Oregon Trail:

The Route

Those starting from Independence followed the same route as the Santa Fe Trail for some 40 mi (64 km), then turned NW to the Platte and generally followed that river to the junction of the North Platte and the South Platte. Crossing the South Platte, the main trail followed the North Platte to Fort Laramie, while the Overland Trail followed the South Platte. The main trail continued from Fort Laramie to the present Casper, Wyo., and through the mountains by the South Pass to the basin of the Colorado River. The travelers then went SW; the Overland Trail rejoined the route E of Fort Bridger. From Fort Bridger the Mormon Trail continued SW to the Great Salt Lake, while the Oregon Trail went northwest across a divide to Fort Hall, on the Snake River. It then went along the Snake River. The California Trail branched off to the southwest, but the Oregon Trail continued to Fort Boise. From that point the travelers had to make the hard climb over the Blue Mts. Once those were crossed, paths diverged somewhat; many went to Fort Walla Walla before proceeding down the south bank of the Columbia River, traversing the Columbia's gorge where it passes through the Cascade Mts. to the Willamette Valley, where the early settlement centered. The end of the trail shifted as settlement spread.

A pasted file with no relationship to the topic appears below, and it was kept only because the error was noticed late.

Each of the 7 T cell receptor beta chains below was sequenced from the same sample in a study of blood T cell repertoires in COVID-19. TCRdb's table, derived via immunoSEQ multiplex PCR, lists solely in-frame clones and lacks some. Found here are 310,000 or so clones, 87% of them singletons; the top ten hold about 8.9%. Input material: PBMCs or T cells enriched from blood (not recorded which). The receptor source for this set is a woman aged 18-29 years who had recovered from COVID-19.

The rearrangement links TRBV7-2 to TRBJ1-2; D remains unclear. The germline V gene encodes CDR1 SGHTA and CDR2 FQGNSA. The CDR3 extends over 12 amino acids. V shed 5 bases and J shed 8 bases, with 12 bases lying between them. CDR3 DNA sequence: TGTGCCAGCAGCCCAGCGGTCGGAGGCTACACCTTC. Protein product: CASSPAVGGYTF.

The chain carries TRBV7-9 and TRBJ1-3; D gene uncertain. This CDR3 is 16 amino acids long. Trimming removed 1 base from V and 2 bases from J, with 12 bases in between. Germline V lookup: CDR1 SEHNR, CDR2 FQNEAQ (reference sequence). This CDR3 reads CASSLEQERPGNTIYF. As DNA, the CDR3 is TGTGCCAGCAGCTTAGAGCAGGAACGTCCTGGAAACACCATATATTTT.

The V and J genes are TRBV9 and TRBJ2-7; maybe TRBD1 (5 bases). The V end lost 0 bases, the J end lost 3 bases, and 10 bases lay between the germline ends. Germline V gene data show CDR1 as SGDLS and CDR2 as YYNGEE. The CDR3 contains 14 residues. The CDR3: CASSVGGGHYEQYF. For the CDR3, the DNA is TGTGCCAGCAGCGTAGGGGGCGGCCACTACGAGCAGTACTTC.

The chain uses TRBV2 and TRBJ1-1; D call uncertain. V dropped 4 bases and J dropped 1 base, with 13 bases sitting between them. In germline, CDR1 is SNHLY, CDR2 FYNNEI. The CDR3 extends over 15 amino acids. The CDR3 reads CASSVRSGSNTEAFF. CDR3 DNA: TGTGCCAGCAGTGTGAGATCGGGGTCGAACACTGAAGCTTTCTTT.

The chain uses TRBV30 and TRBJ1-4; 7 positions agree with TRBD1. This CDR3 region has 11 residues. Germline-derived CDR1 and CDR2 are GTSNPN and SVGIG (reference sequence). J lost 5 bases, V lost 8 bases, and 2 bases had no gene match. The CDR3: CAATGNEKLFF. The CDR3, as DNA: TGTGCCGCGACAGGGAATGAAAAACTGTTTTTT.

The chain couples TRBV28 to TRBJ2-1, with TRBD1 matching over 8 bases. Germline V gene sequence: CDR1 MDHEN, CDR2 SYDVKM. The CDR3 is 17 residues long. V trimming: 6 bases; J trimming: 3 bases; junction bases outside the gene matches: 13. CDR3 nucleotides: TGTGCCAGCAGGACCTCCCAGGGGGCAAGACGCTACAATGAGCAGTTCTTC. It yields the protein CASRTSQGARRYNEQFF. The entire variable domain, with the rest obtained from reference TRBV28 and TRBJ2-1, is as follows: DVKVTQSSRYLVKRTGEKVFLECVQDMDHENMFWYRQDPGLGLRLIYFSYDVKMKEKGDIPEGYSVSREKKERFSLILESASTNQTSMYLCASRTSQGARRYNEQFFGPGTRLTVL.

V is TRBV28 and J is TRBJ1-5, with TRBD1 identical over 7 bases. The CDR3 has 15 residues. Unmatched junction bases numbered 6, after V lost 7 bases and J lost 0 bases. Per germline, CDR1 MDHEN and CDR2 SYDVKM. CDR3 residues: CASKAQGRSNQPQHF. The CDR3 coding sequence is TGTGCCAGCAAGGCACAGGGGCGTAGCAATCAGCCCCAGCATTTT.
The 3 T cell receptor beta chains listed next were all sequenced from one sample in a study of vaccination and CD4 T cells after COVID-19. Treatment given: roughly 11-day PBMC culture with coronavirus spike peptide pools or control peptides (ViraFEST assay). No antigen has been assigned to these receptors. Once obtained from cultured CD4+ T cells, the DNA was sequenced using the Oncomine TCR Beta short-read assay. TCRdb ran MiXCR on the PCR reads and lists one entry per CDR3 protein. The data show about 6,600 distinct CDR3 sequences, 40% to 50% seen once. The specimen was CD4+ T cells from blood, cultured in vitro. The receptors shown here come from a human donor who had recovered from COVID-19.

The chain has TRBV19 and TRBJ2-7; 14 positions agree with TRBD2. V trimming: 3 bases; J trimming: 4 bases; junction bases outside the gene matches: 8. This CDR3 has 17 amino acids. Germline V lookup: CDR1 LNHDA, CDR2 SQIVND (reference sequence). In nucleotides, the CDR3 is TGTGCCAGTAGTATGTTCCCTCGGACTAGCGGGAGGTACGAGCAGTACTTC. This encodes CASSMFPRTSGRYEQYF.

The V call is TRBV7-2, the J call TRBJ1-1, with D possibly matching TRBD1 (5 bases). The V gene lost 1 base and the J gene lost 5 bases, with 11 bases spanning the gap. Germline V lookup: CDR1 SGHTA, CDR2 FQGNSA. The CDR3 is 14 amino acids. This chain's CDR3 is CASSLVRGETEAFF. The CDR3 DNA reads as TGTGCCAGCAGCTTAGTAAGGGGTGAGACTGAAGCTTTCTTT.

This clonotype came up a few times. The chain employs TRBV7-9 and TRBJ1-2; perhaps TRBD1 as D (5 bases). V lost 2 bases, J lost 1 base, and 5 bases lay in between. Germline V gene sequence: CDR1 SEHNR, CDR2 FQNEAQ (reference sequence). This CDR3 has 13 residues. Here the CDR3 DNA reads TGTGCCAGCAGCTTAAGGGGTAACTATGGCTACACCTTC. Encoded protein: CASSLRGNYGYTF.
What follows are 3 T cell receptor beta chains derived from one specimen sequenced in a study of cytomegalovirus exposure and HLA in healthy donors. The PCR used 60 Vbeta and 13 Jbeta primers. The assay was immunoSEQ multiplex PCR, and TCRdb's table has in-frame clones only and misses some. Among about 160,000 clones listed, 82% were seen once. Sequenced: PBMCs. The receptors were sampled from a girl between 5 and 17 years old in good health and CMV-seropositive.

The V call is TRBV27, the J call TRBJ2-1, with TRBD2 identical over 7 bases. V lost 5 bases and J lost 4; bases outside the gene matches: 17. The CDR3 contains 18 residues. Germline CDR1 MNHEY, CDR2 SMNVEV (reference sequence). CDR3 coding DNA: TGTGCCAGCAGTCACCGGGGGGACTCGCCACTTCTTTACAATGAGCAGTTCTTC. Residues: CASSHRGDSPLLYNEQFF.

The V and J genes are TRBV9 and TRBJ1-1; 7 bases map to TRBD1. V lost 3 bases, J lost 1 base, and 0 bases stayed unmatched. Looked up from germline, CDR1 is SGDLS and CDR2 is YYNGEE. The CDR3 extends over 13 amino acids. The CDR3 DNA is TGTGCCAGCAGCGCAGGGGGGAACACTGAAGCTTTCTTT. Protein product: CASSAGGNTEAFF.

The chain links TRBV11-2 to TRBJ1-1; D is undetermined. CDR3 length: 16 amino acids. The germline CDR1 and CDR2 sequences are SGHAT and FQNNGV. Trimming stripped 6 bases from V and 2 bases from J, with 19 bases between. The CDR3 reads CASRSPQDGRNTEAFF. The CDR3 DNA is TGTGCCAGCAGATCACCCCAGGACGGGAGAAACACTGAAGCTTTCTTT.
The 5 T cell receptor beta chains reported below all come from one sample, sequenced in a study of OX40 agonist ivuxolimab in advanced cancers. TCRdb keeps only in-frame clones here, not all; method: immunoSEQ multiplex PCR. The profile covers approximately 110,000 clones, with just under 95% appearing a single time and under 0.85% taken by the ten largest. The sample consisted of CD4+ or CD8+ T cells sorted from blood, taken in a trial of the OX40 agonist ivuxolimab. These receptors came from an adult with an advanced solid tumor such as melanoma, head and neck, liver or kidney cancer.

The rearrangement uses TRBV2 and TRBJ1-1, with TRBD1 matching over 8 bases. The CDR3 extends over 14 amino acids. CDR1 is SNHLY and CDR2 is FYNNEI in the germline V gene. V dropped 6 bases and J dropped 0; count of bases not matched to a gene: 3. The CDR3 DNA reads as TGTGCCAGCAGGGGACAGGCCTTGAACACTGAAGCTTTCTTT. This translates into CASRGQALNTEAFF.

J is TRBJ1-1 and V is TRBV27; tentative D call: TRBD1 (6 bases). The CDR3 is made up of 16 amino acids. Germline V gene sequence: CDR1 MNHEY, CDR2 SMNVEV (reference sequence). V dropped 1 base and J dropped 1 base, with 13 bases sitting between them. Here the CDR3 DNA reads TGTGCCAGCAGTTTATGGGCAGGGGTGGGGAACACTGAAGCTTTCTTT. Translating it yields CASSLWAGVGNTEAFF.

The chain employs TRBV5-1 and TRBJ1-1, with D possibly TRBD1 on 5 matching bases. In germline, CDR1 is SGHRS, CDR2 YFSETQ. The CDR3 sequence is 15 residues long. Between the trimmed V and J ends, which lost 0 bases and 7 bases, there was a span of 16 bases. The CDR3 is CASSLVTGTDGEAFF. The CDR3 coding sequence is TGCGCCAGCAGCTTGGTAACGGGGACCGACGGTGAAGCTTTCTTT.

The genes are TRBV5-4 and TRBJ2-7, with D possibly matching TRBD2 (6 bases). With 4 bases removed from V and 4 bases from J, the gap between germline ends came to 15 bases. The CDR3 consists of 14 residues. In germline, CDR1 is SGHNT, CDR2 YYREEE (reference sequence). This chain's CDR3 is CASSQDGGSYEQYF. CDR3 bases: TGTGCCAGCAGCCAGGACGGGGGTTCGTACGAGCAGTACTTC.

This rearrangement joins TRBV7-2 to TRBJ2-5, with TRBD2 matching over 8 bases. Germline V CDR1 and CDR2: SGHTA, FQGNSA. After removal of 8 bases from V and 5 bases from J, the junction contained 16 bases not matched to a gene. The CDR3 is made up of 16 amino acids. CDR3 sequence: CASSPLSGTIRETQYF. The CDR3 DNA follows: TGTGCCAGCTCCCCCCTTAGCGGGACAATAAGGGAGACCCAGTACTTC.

Sections in this article:

The Columbia Electronic Encyclopedia, 6th ed. Copyright © 2023, Columbia University Press. All rights reserved.

See more Encyclopedia articles on: U.S. History